I have a certain fascination with Jo Malone scents. They are often described here as linear and maybe that's what I like: a clear statement with fairly simple suppporting or contrasting accords. Like a strong melody accompanied by transparent orchestration.
But what's wrong with me? When I tried this in the shop I was completely enamoured of the tart lime contrasted with warm, aromatic cedar. Waited to buy it from JM's airport shop and now I can't find the tartness anywhere! Not even on the very first sniff. To be fair it is called "sweet lime" and the sweetness is definitely there but seems more associated with the gardenia than anything citrus. And that lack of tartness has completely destroyed the balance of the scent for me. I find what remains a bit too diffuse and although it's not unpleasant I can't relax with it because it keeps hinting that something will break through but ultimately just cloys somewhat.
The good news is that it makes a nice base with a strong citrus scent (Lime Basil Mandarin works without getting too weird) overlaid on it.
I tried this based on name alone and on a first wearing it was rather disappointing. The opening struck me as plasticky and floral; I really didn't catch the lime or cedar and washed it off before I could develop a full impression of the drydown. Subsequently I went to Jo Malone's website and read that the designer's inspiration for Sweet Lime and Cedar was Thai cuisine. With that, I gave it another shot. Again, I found the opening to be plasticky and floral, but I could detect the lime and the heat and the suggestion of Thai cuisine was helpful. Now I would still say the opening was cluttered by florals. The lime stays a good while, the florals dissipate and I get the cedar clearly. At this point the scent matches what my olfactory imagination hoped for: a pleasant base with cedar, touched by lime still. So the opening gets a thumbs down, the base a thumbs up and I will score the fragrance overall with a neutral rating. Definitely not worth it to me to endure the opening, but perhaps it will work on others.
An additional observation: per the current Jo Malone web page, spearmint and nutmeg are not listed in the notes.
10th September, 2009 (last edited: 19th September, 2009)
A modern twist in the cologne genre, Sweet Lime and Cedar uses kaffir lime leaf (aka Thai lime), tamarind and cedarwood as the theme. It may have the coolness of a tamarind drink in the alleyways of the souk, but it is more leafy than citrusy and I canít say that Iím smelling the unmistakable kaffir lime note on its own. Rather, it seems like a Westernized version for those who donít really care for that particular lime or perhaps find it too weird. The overall impression is of fresh leaves rubbed between the palms, and not particularly citrusy though possessing that type of invigorating freshness. A few moments later, I can sense a foreign note attempting to rise above the others Ė a gardenia and coconut accord, but a very artificial kind as the one you smell in every-other-celebrity-fragrance and the next one coming up. Thankfully, this phase is very short living and is quickly replaced by a dry pomelo note and a tad of coriander that lead to the longer lasting cedarwood that lingers on and on.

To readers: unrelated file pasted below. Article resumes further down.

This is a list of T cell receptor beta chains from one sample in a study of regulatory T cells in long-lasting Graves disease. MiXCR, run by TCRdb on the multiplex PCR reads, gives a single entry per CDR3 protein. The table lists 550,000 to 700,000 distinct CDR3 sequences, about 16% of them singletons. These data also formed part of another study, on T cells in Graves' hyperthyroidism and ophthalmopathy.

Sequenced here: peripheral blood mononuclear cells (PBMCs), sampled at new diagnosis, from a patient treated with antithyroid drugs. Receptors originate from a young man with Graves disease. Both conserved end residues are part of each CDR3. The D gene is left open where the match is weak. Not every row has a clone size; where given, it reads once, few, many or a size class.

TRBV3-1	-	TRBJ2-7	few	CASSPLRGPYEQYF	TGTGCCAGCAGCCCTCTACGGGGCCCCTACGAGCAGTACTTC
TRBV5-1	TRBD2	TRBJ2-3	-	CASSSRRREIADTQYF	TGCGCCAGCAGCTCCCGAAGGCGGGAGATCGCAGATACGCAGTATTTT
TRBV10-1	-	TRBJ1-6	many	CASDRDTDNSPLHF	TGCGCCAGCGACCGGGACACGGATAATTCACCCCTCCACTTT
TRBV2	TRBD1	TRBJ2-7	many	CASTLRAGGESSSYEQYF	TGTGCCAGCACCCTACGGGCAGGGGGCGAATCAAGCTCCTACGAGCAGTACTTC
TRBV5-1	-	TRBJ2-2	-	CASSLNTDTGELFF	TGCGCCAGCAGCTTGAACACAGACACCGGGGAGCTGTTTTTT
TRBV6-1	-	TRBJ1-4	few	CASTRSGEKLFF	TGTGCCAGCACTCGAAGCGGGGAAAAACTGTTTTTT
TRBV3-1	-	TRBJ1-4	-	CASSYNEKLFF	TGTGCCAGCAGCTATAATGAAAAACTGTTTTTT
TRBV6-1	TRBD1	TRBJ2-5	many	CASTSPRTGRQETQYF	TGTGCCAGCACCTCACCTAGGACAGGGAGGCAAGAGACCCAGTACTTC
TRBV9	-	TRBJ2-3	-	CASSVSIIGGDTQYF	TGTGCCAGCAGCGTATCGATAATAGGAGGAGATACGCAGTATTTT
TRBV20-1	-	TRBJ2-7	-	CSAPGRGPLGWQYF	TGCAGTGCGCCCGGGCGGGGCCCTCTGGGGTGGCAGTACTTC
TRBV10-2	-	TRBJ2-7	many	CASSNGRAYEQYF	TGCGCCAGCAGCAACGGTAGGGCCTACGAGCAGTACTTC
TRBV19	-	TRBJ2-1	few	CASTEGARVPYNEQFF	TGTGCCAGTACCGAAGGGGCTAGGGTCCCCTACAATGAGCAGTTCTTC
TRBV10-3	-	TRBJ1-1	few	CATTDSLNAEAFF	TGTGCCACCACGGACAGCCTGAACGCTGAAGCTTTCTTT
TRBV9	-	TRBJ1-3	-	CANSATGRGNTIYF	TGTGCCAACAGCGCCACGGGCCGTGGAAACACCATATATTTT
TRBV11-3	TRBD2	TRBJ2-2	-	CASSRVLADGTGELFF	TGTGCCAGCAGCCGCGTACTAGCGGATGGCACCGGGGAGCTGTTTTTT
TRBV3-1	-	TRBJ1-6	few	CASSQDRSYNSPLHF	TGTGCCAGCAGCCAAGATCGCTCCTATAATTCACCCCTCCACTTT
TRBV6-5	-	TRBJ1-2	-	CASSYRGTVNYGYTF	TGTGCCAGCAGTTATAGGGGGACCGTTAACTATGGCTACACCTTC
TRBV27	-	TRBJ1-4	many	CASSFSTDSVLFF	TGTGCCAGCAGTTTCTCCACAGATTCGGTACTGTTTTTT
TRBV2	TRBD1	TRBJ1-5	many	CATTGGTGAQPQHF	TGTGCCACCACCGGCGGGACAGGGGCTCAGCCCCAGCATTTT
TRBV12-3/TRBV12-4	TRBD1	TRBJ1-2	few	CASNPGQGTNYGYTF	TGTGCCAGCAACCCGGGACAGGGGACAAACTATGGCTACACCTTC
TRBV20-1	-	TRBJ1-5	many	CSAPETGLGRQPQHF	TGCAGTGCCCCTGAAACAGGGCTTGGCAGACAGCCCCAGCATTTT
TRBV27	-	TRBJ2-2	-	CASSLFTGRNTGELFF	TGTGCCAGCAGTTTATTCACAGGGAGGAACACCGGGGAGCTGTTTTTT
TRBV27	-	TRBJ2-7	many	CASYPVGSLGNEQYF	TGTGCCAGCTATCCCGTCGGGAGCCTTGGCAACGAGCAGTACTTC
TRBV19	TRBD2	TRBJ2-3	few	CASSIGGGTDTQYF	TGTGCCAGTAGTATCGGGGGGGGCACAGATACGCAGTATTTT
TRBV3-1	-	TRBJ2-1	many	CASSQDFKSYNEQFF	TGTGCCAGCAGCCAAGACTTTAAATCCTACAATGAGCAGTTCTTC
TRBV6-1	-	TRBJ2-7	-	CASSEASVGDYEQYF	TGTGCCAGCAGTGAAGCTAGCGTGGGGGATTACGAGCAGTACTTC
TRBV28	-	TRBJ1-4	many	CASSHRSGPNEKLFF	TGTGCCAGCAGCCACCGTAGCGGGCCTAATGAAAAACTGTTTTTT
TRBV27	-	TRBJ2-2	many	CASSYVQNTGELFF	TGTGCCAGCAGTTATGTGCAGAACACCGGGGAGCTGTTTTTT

Colognes usually lose my interest nearly as fast as the initial blast of fresh juicy citrus top notes evaporates from the skin. But those that have cedarwood base seem to not only work well on my skin but also keep my brain stimulated longer without feeling irritated (the synthetic longer living citrus notes do that to me and turn on my skin). I had a similar infatuation with Miller Harrisí Citron Citron and could see myself quenching thirst for an entire summer with one of these at hand. At the same time, I am not particularly convinced that this perfume delivers its Thai cuisine premise and think that if it was carried out more boldly it would have made a truly fascinating perfume.
The lime note here is wonderful and hangs on tenaciously right through to the end (inhale deeply and you will find it after 8 hours) -- in fact I don't get much spice at all, it seems to me a full on citrus fragrance, but with a nice woody bottom. This doesn't sound all that groundbreaking, but wearing it is a different matter -- on my skin it purrs. I also prefer it to the Basil and Lime fragrance. Linear as usual from JM, but with this it's of no account. Really nice.
Jo Malone Sweet Lime and Cedar
Truth in Advertising is a concept we believe in and one thing I can say for the Jo Malone scents I have worn, the notes that are on the label are the notes that are prominent. No Le Labo bait and switch here. This 2008 release combines two of my favorite notes and executes a typical Jo Malone style beautifully. The top is the fresh blast of lime full of tart energy. The sweet is provided by a mix of jasmine and ylang ylang. The floral character is there to add a little contrast to the tartness of the lime but not to be an equal partner. Therefore the top comes off very much as a full-on citrus. The transition to the titular partner of cedar goes through a layer of spices that are light and fresh. The most prominent of which is cardamom. This is a quick transition and it gets you right to the very clean lines that cedar affords a scent and here the cedar just lasts and lasts on me leaving me with the epitome of a fresh and clean feeling. Sweet Lime and Cedar is one of my favorites of the Jo Malone line and it wears better on me than the flagship Lime, Basil and Mandarin, while sharing some of the same thoughts in composition. Its nice when you get what you asked for.